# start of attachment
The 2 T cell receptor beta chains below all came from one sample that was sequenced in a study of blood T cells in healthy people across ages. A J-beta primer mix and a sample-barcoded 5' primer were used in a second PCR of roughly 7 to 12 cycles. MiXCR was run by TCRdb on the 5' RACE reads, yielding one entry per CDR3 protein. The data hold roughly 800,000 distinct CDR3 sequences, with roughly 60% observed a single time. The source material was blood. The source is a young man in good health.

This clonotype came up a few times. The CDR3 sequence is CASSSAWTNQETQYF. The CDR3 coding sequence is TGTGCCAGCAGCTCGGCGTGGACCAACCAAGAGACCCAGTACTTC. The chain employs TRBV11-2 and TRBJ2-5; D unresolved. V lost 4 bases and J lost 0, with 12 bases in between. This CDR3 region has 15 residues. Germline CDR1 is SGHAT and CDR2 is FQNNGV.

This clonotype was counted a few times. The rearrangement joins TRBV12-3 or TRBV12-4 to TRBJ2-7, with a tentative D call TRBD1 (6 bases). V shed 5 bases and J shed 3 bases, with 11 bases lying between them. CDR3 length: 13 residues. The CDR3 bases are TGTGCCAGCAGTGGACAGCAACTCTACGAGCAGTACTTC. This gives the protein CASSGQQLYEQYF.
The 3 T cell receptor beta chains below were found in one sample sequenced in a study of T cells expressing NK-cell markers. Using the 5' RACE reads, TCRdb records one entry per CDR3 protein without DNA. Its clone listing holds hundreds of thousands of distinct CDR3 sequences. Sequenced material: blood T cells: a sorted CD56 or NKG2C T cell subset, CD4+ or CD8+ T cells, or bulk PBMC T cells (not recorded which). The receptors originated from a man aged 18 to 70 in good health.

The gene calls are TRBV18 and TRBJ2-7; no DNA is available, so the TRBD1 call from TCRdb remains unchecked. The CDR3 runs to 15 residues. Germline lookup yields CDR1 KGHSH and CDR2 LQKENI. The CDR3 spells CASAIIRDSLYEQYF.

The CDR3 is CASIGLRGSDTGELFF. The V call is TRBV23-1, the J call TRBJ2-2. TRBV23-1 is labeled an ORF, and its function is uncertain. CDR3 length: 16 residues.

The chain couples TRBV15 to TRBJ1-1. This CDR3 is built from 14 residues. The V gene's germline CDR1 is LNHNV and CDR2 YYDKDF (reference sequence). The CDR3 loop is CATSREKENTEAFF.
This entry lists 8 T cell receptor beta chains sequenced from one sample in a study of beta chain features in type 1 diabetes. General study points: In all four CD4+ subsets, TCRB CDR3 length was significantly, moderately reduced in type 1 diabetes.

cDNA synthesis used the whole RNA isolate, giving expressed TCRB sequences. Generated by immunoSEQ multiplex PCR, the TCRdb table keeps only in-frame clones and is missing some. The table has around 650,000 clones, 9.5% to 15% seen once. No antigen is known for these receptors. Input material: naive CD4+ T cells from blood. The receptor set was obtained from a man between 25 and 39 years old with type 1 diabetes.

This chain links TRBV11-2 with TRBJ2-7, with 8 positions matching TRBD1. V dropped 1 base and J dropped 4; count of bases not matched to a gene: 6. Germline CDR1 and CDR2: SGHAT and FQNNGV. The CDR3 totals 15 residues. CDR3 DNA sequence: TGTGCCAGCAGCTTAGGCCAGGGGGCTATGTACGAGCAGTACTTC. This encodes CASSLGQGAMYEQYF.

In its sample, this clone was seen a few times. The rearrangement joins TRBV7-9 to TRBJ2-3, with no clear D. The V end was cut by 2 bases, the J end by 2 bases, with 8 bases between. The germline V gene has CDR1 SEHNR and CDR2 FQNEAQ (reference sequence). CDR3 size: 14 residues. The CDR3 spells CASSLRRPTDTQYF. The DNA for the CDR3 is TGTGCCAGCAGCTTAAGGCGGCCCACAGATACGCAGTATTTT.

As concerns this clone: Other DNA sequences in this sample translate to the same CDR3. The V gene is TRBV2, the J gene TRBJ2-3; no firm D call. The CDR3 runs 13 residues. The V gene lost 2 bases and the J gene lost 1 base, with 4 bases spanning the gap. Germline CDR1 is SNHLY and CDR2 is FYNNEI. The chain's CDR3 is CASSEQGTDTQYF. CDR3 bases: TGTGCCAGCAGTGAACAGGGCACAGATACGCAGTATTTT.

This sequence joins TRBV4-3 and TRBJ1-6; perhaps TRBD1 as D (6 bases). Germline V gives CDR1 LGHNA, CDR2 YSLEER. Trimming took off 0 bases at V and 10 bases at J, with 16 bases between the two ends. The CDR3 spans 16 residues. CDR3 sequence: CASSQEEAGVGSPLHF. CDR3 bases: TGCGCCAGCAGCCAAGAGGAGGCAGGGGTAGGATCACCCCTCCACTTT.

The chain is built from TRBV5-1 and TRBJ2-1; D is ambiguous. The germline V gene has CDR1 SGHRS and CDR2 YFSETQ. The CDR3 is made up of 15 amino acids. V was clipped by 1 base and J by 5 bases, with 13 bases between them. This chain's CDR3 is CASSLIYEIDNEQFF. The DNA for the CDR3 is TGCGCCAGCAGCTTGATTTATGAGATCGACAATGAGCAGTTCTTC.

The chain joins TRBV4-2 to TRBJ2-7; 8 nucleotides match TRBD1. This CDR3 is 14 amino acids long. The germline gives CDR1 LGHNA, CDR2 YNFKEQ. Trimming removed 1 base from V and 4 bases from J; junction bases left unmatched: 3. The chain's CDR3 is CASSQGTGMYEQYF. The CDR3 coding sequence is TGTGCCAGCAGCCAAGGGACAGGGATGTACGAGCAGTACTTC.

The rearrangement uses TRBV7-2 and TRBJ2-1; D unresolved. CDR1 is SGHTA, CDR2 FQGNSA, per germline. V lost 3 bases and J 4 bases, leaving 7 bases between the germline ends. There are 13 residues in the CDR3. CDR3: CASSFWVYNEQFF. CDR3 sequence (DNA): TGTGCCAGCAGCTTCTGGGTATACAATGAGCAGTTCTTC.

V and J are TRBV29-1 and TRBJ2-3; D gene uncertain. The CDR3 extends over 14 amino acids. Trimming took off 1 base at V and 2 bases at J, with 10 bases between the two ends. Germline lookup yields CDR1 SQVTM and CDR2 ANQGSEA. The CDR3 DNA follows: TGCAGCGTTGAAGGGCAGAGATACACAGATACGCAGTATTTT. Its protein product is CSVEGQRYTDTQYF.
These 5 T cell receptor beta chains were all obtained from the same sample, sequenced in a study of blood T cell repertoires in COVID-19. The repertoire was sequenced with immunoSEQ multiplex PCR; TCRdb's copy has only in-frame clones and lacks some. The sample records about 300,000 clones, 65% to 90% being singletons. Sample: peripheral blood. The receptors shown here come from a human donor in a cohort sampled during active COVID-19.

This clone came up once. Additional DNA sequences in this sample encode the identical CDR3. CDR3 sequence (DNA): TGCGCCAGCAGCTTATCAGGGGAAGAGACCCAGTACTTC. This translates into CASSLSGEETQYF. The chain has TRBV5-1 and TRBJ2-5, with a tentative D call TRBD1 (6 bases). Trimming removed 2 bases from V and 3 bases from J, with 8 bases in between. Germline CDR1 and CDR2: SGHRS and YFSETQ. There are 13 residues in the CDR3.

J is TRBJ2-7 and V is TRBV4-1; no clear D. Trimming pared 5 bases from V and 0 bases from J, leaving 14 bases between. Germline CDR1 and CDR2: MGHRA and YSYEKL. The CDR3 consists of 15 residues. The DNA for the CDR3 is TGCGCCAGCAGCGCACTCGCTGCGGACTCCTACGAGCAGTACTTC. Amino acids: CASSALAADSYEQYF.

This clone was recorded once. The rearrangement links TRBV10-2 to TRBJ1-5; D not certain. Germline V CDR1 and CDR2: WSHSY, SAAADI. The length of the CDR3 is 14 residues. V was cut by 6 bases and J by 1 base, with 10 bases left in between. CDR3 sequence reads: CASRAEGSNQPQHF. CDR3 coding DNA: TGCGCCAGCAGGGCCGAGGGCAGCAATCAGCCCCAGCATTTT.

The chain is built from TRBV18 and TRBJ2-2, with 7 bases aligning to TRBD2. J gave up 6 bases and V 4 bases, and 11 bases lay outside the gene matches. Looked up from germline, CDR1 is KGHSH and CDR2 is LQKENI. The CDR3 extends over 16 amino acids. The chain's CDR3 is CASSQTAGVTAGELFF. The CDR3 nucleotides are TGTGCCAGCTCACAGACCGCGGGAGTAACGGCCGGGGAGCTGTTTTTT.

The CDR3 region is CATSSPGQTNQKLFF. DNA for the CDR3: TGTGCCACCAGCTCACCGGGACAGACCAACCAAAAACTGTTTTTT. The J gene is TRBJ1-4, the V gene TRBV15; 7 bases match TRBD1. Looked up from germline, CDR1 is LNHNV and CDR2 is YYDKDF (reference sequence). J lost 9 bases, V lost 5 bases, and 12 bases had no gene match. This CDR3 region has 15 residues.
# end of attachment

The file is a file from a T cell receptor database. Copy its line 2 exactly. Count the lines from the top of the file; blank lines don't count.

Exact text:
This clonotype came up a few times. The CDR3 sequence is CASSSAWTNQETQYF. The CDR3 coding sequence is TGTGCCAGCAGCTCGGCGTGGACCAACCAAGAGACCCAGTACTTC. The chain employs TRBV11-2 and TRBJ2-5; D unresolved. V lost 4 bases and J lost 0, with 12 bases in between. This CDR3 region has 15 residues. Germline CDR1 is SGHAT and CDR2 is FQNNGV.